Evidence of Bad Character in Cases of Historic Youth Sexual Offending – Demonstrating a Defunct Moral Compass or Distracting the Jury and Evading the Retrospective Effect of the Presumption of Doli Incapax?
Engleby, E., Arthur, R. (2018) Evidence of Bad Character in cases of historic youth sexual offending – demonstrating a defunct moral compass or distracting the jury and evading the retrospective effect of the presumption of doli incapax? Child and Family Law Quarterly 30,4, 351- 368
Posted: 3 Dec 2020
Date Written: November 19, 2018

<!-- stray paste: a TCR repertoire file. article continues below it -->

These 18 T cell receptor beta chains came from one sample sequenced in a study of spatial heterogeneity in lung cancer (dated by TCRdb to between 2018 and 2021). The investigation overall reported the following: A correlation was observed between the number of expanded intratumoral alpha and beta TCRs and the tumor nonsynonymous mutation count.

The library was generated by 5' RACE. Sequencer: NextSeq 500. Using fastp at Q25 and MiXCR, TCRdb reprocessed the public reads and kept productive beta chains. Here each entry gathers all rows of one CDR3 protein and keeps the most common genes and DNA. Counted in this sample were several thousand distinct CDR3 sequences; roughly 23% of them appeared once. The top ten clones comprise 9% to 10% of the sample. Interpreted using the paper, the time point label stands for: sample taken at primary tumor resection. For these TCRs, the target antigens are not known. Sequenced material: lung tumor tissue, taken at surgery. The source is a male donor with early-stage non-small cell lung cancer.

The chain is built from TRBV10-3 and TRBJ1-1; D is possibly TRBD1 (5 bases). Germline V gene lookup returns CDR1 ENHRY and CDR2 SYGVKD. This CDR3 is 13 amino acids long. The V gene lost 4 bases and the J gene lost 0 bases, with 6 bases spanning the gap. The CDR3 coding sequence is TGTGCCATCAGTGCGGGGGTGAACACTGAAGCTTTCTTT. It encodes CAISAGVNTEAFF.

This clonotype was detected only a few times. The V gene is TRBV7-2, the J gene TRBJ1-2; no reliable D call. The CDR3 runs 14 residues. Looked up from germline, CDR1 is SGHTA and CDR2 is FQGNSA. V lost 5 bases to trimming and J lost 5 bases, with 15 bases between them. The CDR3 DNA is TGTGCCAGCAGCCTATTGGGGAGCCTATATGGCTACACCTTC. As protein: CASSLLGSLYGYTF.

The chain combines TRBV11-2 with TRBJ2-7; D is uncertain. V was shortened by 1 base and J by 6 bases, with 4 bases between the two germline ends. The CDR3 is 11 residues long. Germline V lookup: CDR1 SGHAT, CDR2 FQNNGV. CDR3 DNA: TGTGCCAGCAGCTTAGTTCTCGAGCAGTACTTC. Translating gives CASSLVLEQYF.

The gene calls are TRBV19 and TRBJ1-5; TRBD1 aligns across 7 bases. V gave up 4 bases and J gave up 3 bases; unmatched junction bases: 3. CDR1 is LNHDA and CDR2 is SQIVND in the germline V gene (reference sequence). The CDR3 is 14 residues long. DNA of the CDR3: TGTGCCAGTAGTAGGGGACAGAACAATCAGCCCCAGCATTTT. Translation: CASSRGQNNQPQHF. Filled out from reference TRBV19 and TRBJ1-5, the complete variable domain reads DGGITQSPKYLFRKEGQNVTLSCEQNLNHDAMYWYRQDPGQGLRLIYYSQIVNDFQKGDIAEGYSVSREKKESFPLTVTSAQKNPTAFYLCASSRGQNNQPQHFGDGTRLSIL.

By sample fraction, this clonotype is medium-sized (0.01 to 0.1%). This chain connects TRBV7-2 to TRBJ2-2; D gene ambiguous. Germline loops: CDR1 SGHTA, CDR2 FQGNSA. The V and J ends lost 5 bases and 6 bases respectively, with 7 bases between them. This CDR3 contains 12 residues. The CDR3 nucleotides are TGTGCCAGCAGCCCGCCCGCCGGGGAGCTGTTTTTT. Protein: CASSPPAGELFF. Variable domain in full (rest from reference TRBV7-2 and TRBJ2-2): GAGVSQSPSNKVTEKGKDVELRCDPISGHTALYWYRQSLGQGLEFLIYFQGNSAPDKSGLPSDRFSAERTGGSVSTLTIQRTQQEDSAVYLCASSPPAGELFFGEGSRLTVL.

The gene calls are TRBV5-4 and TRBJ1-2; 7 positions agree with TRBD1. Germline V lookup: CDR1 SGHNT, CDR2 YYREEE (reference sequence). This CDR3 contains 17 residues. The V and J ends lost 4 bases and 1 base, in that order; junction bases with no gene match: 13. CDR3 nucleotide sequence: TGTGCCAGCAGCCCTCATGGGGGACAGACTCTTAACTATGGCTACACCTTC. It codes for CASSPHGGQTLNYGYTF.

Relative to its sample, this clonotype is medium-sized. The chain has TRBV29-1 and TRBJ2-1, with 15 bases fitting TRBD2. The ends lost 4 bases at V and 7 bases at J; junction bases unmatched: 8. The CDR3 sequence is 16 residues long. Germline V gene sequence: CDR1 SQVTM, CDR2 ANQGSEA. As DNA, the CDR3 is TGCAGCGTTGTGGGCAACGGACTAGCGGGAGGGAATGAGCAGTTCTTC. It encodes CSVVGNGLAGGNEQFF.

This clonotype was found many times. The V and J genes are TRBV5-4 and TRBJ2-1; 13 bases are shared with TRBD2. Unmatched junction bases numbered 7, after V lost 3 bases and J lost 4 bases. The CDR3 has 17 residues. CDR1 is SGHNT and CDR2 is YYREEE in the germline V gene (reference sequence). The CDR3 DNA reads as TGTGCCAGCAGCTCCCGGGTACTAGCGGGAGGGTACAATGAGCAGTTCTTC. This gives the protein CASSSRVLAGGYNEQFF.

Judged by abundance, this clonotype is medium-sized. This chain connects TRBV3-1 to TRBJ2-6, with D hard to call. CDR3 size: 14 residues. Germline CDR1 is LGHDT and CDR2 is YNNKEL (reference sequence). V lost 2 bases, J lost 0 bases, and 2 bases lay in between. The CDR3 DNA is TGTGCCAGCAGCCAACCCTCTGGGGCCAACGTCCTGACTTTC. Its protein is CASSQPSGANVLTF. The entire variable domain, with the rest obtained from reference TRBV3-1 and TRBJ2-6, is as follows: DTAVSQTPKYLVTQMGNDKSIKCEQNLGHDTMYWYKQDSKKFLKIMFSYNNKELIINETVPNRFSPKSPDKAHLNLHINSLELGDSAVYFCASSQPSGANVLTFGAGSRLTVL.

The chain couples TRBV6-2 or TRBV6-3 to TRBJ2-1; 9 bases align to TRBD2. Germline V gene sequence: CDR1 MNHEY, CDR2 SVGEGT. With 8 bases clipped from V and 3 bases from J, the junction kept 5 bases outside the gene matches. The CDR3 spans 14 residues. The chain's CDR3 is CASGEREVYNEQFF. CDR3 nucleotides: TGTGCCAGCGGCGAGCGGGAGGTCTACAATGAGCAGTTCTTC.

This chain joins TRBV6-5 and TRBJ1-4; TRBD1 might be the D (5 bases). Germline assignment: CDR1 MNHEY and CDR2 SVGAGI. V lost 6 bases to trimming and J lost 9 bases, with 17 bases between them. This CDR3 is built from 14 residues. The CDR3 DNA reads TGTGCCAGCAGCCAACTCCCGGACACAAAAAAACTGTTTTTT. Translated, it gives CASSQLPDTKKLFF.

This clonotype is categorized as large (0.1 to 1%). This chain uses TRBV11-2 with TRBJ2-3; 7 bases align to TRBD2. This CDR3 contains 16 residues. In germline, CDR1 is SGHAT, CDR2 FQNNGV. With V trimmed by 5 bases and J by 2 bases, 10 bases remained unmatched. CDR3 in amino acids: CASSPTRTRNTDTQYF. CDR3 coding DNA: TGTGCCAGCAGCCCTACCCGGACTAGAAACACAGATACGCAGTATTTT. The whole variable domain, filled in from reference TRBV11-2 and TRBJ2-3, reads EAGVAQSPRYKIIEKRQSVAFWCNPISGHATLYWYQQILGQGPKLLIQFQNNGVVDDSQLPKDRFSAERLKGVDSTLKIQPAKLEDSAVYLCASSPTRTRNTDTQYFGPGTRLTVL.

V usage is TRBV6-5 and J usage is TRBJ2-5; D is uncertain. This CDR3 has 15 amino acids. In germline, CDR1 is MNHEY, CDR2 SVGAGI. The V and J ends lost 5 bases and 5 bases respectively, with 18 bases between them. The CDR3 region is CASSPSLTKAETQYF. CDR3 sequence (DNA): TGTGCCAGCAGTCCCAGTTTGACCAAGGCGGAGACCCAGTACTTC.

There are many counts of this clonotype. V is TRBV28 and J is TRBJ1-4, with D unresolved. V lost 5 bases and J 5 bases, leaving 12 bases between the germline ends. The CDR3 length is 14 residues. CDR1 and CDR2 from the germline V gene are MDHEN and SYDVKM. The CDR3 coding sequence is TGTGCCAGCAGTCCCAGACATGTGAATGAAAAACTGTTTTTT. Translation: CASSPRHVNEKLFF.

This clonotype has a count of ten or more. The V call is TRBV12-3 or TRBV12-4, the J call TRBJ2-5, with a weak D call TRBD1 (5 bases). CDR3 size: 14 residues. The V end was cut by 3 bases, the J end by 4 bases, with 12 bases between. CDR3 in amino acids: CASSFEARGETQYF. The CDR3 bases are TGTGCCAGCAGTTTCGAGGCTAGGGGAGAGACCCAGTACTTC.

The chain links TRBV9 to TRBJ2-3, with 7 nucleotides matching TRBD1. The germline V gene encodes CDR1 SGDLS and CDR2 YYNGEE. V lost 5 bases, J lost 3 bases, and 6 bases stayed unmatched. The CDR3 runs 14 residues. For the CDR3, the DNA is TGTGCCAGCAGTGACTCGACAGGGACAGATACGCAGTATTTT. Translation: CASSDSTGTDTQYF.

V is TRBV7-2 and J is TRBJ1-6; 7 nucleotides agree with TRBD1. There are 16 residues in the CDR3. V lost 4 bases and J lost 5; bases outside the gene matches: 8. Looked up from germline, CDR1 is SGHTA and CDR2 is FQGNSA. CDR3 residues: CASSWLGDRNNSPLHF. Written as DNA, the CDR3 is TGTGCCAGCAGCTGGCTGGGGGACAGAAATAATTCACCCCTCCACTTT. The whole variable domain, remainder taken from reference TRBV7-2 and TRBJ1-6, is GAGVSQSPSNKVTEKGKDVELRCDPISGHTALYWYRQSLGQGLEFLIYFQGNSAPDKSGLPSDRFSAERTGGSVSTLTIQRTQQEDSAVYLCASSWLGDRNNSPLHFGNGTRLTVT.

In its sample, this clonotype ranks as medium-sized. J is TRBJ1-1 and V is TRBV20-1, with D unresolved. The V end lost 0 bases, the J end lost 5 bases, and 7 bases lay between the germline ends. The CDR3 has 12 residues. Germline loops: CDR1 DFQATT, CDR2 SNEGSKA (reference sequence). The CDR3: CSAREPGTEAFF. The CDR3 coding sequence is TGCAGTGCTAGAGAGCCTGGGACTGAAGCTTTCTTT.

In R v M(D)1 the appellant was charged with three offences of indecent assault against his younger half-sister (C) when he was aged between 14 and 16 years including digitally penetrating her vagina and simulating sexual intercourse with her when she was aged between 10 and 12 years. In addition to the evidence provided by his younger half-sister, the prosecution relied on bad character evidence (BCE) of two unindicted incidents of sexual misconduct by the defendant when he was between 10 and 14 years old to demonstrate the appellant's propensity to sexually assault his younger sister. These two unindicted incidents occurred prior to the coming into force of the Crime and Disorder Act 1998 and the abolition of the presumption of doli incapax. The prosecution believed that these incidents established a propensity to commit offences of the type the defendant was charged with, and demonstrated a steady progression from the defendant’s ‘wild behaviours’ as a child towards sexual experimentation involving C.2 The Court of Appeal ruled that the behaviour the defendant engaged in between the ages of 10 and 14 years could be relied on by the jury as evidence of a predictive base for future behaviour. As the appellant was not facing a criminal charge in relation to this behaviour the court ruled that the presumption of doli incapax had no application and consequently did not need to be rebutted.
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